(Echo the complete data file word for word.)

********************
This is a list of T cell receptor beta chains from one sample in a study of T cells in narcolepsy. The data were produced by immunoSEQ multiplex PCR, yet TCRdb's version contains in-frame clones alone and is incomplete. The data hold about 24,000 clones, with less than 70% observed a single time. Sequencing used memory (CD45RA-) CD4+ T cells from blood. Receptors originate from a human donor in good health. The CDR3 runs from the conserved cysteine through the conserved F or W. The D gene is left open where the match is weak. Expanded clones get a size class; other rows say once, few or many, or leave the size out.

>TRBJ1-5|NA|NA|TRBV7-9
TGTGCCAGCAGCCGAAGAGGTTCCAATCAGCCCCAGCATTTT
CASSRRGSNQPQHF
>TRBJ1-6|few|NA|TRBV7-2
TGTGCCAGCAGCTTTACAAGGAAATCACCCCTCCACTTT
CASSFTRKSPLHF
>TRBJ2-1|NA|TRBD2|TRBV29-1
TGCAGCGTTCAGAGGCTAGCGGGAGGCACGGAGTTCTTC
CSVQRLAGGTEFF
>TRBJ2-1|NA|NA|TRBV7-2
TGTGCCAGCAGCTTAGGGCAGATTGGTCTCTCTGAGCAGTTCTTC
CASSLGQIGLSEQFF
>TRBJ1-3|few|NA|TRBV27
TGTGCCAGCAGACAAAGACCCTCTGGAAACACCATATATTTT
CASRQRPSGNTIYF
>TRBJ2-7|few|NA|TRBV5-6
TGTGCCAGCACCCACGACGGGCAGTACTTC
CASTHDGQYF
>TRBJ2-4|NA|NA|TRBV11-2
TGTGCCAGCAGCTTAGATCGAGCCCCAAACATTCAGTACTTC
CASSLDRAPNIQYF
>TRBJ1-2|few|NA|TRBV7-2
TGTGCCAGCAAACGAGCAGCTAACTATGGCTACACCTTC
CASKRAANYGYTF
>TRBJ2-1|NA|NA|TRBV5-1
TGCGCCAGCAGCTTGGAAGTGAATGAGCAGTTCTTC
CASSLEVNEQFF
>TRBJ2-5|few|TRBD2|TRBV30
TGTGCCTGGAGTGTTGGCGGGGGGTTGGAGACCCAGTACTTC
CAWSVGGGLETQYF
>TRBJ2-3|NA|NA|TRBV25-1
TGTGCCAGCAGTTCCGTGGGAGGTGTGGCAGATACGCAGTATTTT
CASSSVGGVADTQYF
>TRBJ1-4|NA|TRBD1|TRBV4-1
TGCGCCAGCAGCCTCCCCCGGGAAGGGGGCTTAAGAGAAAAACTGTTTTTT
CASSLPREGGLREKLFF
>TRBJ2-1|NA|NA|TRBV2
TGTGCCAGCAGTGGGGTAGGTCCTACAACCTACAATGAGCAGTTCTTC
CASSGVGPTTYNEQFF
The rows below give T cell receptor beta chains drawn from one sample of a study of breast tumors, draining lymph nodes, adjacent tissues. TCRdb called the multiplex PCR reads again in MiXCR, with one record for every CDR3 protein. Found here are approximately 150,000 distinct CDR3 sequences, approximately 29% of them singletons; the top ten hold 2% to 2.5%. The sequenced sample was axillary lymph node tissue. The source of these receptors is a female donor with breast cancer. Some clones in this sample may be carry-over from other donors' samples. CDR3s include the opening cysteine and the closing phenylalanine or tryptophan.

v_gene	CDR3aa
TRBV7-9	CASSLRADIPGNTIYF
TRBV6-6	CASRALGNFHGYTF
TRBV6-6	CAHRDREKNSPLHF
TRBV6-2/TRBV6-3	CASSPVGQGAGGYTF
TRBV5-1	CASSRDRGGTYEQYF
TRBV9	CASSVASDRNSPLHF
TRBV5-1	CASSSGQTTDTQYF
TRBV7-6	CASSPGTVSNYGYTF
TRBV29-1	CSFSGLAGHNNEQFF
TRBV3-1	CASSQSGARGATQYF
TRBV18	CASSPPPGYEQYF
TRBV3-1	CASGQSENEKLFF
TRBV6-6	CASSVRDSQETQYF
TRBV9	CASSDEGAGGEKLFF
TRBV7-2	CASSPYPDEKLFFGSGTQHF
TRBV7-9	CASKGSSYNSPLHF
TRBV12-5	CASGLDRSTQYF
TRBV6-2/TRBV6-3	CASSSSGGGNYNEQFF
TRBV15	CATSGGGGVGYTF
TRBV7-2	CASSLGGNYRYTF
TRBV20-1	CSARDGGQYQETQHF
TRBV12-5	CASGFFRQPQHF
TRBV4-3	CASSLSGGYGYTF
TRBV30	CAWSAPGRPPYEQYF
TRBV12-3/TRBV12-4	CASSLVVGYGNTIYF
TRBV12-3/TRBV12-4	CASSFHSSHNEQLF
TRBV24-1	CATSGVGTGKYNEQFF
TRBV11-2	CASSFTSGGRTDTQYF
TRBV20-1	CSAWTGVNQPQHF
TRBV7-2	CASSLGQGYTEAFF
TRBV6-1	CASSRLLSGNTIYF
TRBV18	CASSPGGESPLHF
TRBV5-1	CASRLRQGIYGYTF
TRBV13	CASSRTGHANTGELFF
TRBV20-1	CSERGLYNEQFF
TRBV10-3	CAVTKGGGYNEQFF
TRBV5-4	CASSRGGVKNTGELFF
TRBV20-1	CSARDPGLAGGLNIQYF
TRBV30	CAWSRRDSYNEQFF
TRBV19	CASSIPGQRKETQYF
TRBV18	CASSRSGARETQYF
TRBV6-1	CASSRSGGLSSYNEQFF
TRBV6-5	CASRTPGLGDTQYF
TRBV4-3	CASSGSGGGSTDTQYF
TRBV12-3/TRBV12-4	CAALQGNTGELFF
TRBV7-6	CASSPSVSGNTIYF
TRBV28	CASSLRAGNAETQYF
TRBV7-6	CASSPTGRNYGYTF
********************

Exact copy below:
This is a list of T cell receptor beta chains from one sample in a study of T cells in narcolepsy. The data were produced by immunoSEQ multiplex PCR, yet TCRdb's version contains in-frame clones alone and is incomplete. The data hold about 24,000 clones, with less than 70% observed a single time. Sequencing used memory (CD45RA-) CD4+ T cells from blood. Receptors originate from a human donor in good health. The CDR3 runs from the conserved cysteine through the conserved F or W. The D gene is left open where the match is weak. Expanded clones get a size class; other rows say once, few or many, or leave the size out.

>TRBJ1-5|NA|NA|TRBV7-9
TGTGCCAGCAGCCGAAGAGGTTCCAATCAGCCCCAGCATTTT
CASSRRGSNQPQHF
>TRBJ1-6|few|NA|TRBV7-2
TGTGCCAGCAGCTTTACAAGGAAATCACCCCTCCACTTT
CASSFTRKSPLHF
>TRBJ2-1|NA|TRBD2|TRBV29-1
TGCAGCGTTCAGAGGCTAGCGGGAGGCACGGAGTTCTTC
CSVQRLAGGTEFF
>TRBJ2-1|NA|NA|TRBV7-2
TGTGCCAGCAGCTTAGGGCAGATTGGTCTCTCTGAGCAGTTCTTC
CASSLGQIGLSEQFF
>TRBJ1-3|few|NA|TRBV27
TGTGCCAGCAGACAAAGACCCTCTGGAAACACCATATATTTT
CASRQRPSGNTIYF
>TRBJ2-7|few|NA|TRBV5-6
TGTGCCAGCACCCACGACGGGCAGTACTTC
CASTHDGQYF
>TRBJ2-4|NA|NA|TRBV11-2
TGTGCCAGCAGCTTAGATCGAGCCCCAAACATTCAGTACTTC
CASSLDRAPNIQYF
>TRBJ1-2|few|NA|TRBV7-2
TGTGCCAGCAAACGAGCAGCTAACTATGGCTACACCTTC
CASKRAANYGYTF
>TRBJ2-1|NA|NA|TRBV5-1
TGCGCCAGCAGCTTGGAAGTGAATGAGCAGTTCTTC
CASSLEVNEQFF
>TRBJ2-5|few|TRBD2|TRBV30
TGTGCCTGGAGTGTTGGCGGGGGGTTGGAGACCCAGTACTTC
CAWSVGGGLETQYF
>TRBJ2-3|NA|NA|TRBV25-1
TGTGCCAGCAGTTCCGTGGGAGGTGTGGCAGATACGCAGTATTTT
CASSSVGGVADTQYF
>TRBJ1-4|NA|TRBD1|TRBV4-1
TGCGCCAGCAGCCTCCCCCGGGAAGGGGGCTTAAGAGAAAAACTGTTTTTT
CASSLPREGGLREKLFF
>TRBJ2-1|NA|NA|TRBV2
TGTGCCAGCAGTGGGGTAGGTCCTACAACCTACAATGAGCAGTTCTTC
CASSGVGPTTYNEQFF
The rows below give T cell receptor beta chains drawn from one sample of a study of breast tumors, draining lymph nodes, adjacent tissues. TCRdb called the multiplex PCR reads again in MiXCR, with one record for every CDR3 protein. Found here are approximately 150,000 distinct CDR3 sequences, approximately 29% of them singletons; the top ten hold 2% to 2.5%. The sequenced sample was axillary lymph node tissue. The source of these receptors is a female donor with breast cancer. Some clones in this sample may be carry-over from other donors' samples. CDR3s include the opening cysteine and the closing phenylalanine or tryptophan.

v_gene	CDR3aa
TRBV7-9	CASSLRADIPGNTIYF
TRBV6-6	CASRALGNFHGYTF
TRBV6-6	CAHRDREKNSPLHF
TRBV6-2/TRBV6-3	CASSPVGQGAGGYTF
TRBV5-1	CASSRDRGGTYEQYF
TRBV9	CASSVASDRNSPLHF
TRBV5-1	CASSSGQTTDTQYF
TRBV7-6	CASSPGTVSNYGYTF
TRBV29-1	CSFSGLAGHNNEQFF
TRBV3-1	CASSQSGARGATQYF
TRBV18	CASSPPPGYEQYF
TRBV3-1	CASGQSENEKLFF
TRBV6-6	CASSVRDSQETQYF
TRBV9	CASSDEGAGGEKLFF
TRBV7-2	CASSPYPDEKLFFGSGTQHF
TRBV7-9	CASKGSSYNSPLHF
TRBV12-5	CASGLDRSTQYF
TRBV6-2/TRBV6-3	CASSSSGGGNYNEQFF
TRBV15	CATSGGGGVGYTF
TRBV7-2	CASSLGGNYRYTF
TRBV20-1	CSARDGGQYQETQHF
TRBV12-5	CASGFFRQPQHF
TRBV4-3	CASSLSGGYGYTF
TRBV30	CAWSAPGRPPYEQYF
TRBV12-3/TRBV12-4	CASSLVVGYGNTIYF
TRBV12-3/TRBV12-4	CASSFHSSHNEQLF
TRBV24-1	CATSGVGTGKYNEQFF
TRBV11-2	CASSFTSGGRTDTQYF
TRBV20-1	CSAWTGVNQPQHF
TRBV7-2	CASSLGQGYTEAFF
TRBV6-1	CASSRLLSGNTIYF
TRBV18	CASSPGGESPLHF
TRBV5-1	CASRLRQGIYGYTF
TRBV13	CASSRTGHANTGELFF
TRBV20-1	CSERGLYNEQFF
TRBV10-3	CAVTKGGGYNEQFF
TRBV5-4	CASSRGGVKNTGELFF
TRBV20-1	CSARDPGLAGGLNIQYF
TRBV30	CAWSRRDSYNEQFF
TRBV19	CASSIPGQRKETQYF
TRBV18	CASSRSGARETQYF
TRBV6-1	CASSRSGGLSSYNEQFF
TRBV6-5	CASRTPGLGDTQYF
TRBV4-3	CASSGSGGGSTDTQYF
TRBV12-3/TRBV12-4	CAALQGNTGELFF
TRBV7-6	CASSPSVSGNTIYF
TRBV28	CASSLRAGNAETQYF
TRBV7-6	CASSPTGRNYGYTF